The Untold Story of a Lost Space Shuttle and Her Crew
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Voted the Best Space Book of 2018 by the Space Hipsters "In Bringing Columbia Home, Mike Leinbach and Jonathan Ward have vividly captured the intensity of those very difficult days. They tell the story with compassion but without pulling any punches. The book also reminded me of the spirit of the American people who selflessly worked together to help NASA in its hour of greatest need. It's a message we all need to remember these days.-Scott Kelly "A gripping account of a fatal tragedy and the impressive and deeply emotional human response that ensued."-Kirkus Reviews, *starred review* "Gripping and dramatic . . . It's an important and fascinating chapter in space history, and it finally gets the full treatment it deserves. As told by someone who was involved in the effort from the beginning, it's also a deeply personal and moving story."-Booklist "Fast-paced and affecting . . . It is a moving and sometimes uncomfortably close account. . . . The unadorned, multisensory narration richly depicts the emotions and everyday acts of heroism of all involved."-Publishers Weekly "A grimly captivating new history of the loss of the space shuttle Columbia. . . . Leinbach and Ward set their account apart from other 'Columbia' books by following the story from its central tragedy to its almost unthinkably sad immediate aftermath. . . . Despite the dramatic tragedy at the beginning of the book, it's the quiet stories of perseverance and camaraderie [in the recovery effort] that will linger longest with the reader."-Christian Science Monitor "How glowing is our praise of this book? It simply cannot be higher. This book needs to be required reading in high schools and colleges across the United States."-Spaceflight Insider "Bringing Columbia Home explains a disaster in the Texas skies-and how thousands on the ground helped. . . . [It] shines brightest in telling the story of the search-and-recovery effort."-Dallas News "Riveting."-Air & Space magazine (Smithsonian) "Bringing Columbia Home is a compelling, personal story about the Columbia accident and the efforts to recover-both the debris from the shuttle, and from the accident itself. It's a reminder that, as we look at the big-picture policy perspective of human spaceflight, it's also a very personal matter for those who put their lives on the line to fly, and those who support them."-Space Review "The book Bringing Columbia Home presents vivid details of the preparation and the aftermath of that fateful day when Columbia exploded. I am so grateful that the heartwarming story of the people of East Texas rallying to help the grim search has been brought forth by Michael Leinbach and Jonathan Ward. It is a remarkable account of what a team of professionals with an untrained but willing army of volunteers could achieve."-The Honorable Kay Bailey Hutchison, Senator for Texas, 1993-2013 "Mike and Jonathan have done a brilliant job capturing the depth of emotion and human engagement of what has been covered by others only as a technical investigative treatment. In doing so, they have made the story very personal for the thousands of people who invested themselves in this critical chapter of space exploration history. This is a valuable contribution about a defining moment that demonstrates NASA's resolve and the selfless generosity of the American spirit."-Sean O'Keefe, former administrator of NASA "Mike and Jonathan have written an important book about the greatness of the United States and the American people in responding to a national tragedy. This book brought back many memories-and some tears-as I recalled the selfless cooperation of countless agencies and the outpouring of support and prayers from the nation's citizens, all aimed at getting NASA and the Space Shuttle flying again."-Jerry L. Ross, former astronaut, retired USAF Colonel, and author of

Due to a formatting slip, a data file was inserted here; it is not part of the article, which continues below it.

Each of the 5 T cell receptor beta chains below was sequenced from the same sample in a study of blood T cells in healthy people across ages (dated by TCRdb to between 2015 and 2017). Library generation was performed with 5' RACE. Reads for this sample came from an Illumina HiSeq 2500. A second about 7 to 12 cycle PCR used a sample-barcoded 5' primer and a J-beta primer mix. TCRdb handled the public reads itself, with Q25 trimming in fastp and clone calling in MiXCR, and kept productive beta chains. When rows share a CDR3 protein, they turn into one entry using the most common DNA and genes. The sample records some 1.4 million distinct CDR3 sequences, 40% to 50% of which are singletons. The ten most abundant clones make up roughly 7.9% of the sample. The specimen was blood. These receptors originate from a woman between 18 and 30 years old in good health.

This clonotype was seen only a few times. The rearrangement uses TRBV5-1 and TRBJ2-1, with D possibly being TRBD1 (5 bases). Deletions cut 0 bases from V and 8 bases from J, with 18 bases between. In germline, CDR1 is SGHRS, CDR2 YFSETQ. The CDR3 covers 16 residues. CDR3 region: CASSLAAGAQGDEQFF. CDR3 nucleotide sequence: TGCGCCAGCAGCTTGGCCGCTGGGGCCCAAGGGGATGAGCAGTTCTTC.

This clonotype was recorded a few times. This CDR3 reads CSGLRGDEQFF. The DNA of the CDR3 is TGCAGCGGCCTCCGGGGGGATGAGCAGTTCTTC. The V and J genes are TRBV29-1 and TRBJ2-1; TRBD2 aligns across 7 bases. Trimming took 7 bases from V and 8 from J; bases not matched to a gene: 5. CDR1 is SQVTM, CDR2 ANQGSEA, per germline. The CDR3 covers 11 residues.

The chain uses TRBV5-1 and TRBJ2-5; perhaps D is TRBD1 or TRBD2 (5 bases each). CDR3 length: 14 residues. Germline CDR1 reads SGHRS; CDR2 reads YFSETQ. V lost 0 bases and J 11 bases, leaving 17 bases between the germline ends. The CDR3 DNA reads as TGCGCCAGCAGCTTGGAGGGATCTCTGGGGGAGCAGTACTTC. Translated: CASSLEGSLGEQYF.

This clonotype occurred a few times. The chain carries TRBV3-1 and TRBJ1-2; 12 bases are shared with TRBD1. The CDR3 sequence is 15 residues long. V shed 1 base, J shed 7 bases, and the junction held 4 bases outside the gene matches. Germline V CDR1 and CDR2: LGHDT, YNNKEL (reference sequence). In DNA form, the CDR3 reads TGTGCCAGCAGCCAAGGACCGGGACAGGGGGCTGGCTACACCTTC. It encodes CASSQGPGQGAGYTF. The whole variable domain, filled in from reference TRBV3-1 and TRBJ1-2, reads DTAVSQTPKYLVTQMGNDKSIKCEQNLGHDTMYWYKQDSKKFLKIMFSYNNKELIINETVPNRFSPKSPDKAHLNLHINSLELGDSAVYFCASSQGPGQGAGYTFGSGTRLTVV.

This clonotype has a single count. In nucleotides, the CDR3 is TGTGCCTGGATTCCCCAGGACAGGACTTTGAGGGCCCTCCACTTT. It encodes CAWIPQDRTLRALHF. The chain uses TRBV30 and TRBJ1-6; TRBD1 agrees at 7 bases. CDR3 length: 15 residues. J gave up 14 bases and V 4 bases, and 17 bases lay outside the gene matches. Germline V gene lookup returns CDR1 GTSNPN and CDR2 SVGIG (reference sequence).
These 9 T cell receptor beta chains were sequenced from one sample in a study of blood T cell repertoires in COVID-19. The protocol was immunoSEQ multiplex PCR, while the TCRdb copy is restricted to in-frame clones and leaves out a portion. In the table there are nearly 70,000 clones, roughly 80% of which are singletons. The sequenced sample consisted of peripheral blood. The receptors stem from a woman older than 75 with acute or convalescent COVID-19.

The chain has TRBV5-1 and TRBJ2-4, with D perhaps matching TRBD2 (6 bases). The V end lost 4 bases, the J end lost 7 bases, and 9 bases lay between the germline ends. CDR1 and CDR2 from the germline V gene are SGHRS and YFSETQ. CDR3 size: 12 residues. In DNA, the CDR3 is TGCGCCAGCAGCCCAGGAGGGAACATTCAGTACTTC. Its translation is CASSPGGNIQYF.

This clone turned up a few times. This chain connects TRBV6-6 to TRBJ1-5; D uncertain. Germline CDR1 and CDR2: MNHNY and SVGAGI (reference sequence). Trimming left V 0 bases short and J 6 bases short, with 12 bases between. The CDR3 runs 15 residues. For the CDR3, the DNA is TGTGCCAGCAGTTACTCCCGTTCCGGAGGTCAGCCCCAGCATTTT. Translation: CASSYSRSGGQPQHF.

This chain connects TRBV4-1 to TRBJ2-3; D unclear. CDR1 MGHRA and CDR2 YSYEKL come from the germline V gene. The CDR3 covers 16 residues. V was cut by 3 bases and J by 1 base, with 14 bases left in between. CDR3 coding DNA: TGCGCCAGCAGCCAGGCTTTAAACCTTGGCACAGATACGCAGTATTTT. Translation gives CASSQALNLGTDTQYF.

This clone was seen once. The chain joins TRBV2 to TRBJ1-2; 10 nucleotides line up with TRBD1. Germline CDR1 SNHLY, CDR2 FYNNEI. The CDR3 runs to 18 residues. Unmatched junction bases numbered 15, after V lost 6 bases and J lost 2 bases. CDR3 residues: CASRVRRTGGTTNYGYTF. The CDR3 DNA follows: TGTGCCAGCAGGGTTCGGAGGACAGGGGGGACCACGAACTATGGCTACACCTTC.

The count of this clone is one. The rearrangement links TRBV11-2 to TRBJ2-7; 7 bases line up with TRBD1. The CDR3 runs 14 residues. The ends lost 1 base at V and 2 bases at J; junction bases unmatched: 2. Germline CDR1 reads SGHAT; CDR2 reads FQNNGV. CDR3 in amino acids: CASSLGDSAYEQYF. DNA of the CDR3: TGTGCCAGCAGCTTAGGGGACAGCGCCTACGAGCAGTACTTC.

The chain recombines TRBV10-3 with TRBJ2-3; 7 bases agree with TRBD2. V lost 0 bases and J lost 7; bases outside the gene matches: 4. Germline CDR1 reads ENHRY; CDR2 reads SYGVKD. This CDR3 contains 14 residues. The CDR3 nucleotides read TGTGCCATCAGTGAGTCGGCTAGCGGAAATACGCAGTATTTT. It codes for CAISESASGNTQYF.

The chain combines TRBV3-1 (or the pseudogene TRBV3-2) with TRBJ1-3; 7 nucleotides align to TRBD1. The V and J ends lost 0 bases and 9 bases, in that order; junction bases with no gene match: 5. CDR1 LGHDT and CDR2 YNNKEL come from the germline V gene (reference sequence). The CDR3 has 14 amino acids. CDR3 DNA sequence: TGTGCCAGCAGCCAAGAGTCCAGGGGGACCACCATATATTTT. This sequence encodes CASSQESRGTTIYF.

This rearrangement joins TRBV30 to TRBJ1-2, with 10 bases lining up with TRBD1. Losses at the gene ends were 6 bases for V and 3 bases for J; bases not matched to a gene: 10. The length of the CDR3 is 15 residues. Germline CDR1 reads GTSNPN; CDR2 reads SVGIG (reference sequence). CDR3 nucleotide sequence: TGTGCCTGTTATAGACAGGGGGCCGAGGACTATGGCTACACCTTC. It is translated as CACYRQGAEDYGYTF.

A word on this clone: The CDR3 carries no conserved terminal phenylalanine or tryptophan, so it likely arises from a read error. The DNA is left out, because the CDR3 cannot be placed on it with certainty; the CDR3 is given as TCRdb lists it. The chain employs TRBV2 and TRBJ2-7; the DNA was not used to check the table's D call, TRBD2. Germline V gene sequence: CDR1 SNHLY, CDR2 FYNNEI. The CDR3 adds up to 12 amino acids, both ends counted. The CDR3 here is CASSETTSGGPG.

Michael D. Leinbach was the last launch director in the space shuttle program at NASA's John F. Kennedy Space Center, responsible for overall shuttle launch countdown activities until the end of the program in 2011. In November 2004, Leinbach was awarded the prestigious 2004 Presidential Rank Award. He lives in Scottsmoor, Florida. Jonathan H. Ward works to bring the thrill of the space program to life for the general public as a Solar System Ambassador for the Jet Propulsion Laboratory and as a frequent speaker on space exploration topics to interest groups and at regional conferences. He is the author of two previous books on space exploration. He lives in Greensboro, North Carolina. Captain Robert L. Crippen, USN, Retired (foreword) was Columbia's first pilot. He received a bachelor of science degree in aerospace engineering from the University of Texas in 1960. He has received numerous special honors, including the NASA Outstanding Leadership Medal, three Distinguished Service Medals, the US Navy Distinguished Flying Cross, the Defense Meritorious Service Medal, the FAA's Award for Distinguished Service, the Goddard Memorial Trophy, the Harmon Trophy, four NASA Space Flight Medals, the NASA Distinguished Service Medal, the Department of Defense Distinguished Service Award, the American Aeronautical Society Flight Achievement Award, the National Geographic Society's Gardiner Greene Hubbard Medal, the Aviation Hall of Fame 1981 Al J. Engel Award, American Legion's Distinguished Service Medal, the Society of Experimental Test Pilots Ivan C. Kincheloe Award, and the NASA Exceptional Service Medal. He lives in Orlando, Florida. Colonel Eileen Collins, USAF, Retired (epilogue) became NASA's first female shuttle commander on a 1999 mission in the Columbia. She holds a master's degree in mathematics and economics from Syracuse University, a master's degree in operations research from Stanford University, and a master's degree in space systems management from Webster University. She is from Elmira, New York.